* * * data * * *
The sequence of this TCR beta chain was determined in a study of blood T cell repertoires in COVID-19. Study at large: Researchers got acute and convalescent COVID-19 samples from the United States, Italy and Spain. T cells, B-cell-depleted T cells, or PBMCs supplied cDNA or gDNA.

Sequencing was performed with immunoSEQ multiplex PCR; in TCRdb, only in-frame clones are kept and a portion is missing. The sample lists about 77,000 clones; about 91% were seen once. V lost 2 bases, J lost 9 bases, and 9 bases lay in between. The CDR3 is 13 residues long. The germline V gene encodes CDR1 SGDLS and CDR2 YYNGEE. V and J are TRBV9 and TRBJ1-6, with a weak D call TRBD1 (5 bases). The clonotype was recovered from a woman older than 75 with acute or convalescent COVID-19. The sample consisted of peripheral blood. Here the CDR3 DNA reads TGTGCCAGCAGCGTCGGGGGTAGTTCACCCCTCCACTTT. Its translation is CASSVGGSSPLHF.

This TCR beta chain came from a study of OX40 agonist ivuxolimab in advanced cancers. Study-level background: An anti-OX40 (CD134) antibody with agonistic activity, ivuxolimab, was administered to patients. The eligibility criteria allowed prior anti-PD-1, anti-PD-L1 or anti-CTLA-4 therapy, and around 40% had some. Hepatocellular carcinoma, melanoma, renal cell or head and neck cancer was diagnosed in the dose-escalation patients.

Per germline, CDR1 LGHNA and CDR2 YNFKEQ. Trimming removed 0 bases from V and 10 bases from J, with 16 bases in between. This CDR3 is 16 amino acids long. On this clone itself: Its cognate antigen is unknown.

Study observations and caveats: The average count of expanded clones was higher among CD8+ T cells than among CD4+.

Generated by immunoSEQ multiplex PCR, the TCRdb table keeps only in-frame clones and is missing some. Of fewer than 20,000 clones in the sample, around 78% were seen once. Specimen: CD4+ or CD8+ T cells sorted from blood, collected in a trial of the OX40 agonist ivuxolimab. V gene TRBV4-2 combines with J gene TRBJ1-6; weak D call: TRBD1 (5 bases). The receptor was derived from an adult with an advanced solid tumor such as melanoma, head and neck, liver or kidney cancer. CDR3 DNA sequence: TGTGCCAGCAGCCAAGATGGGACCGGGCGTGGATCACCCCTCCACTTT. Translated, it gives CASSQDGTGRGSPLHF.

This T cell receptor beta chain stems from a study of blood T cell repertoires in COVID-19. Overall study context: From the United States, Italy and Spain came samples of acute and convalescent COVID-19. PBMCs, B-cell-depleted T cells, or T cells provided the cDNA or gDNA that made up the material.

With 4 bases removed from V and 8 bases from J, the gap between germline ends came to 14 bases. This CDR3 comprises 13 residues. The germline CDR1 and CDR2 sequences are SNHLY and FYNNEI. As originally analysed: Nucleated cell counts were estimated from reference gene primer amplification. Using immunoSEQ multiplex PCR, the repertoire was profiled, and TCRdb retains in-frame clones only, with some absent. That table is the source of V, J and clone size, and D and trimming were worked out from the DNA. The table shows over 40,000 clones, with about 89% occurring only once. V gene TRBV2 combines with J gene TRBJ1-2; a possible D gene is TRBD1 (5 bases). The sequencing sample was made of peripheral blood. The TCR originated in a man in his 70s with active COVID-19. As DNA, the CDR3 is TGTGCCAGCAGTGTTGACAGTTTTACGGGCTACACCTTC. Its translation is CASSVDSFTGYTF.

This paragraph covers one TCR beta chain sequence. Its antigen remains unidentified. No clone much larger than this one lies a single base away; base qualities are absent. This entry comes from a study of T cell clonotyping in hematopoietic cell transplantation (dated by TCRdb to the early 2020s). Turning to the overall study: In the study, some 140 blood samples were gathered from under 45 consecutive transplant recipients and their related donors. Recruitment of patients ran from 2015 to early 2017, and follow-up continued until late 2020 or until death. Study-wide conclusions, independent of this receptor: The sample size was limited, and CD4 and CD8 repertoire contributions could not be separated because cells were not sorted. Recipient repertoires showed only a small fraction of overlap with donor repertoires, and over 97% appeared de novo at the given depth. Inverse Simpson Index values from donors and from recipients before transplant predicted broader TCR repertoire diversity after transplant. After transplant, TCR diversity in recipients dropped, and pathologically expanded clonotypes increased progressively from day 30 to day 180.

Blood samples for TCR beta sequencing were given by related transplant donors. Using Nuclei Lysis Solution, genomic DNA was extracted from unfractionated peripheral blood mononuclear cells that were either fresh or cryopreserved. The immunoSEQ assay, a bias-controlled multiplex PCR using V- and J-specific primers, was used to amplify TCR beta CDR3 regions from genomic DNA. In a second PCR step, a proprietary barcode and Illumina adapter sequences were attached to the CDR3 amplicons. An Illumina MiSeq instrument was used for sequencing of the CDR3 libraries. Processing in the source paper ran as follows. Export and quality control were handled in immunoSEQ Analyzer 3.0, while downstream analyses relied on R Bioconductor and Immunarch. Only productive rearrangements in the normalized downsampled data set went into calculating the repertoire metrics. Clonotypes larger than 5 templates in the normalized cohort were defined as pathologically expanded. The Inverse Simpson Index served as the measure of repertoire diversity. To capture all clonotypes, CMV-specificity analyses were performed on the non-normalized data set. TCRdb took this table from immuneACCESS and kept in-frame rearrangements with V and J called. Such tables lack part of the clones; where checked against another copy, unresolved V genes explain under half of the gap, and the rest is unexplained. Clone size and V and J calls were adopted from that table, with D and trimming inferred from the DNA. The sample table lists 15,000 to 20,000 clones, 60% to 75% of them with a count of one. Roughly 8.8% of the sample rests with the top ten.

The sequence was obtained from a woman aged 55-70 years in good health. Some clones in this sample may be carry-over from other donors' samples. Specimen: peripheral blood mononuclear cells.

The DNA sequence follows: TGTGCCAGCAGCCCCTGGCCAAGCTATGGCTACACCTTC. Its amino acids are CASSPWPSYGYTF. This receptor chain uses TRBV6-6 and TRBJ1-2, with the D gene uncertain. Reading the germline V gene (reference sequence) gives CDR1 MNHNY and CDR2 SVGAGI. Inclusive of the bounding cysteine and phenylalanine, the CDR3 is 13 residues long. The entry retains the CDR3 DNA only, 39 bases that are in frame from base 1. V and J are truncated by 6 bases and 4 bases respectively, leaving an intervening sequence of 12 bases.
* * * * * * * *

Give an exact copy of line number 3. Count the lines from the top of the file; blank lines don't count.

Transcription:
This TCR beta chain came from a study of OX40 agonist ivuxolimab in advanced cancers. Study-level background: An anti-OX40 (CD134) antibody with agonistic activity, ivuxolimab, was administered to patients. The eligibility criteria allowed prior anti-PD-1, anti-PD-L1 or anti-CTLA-4 therapy, and around 40% had some. Hepatocellular carcinoma, melanoma, renal cell or head and neck cancer was diagnosed in the dose-escalation patients.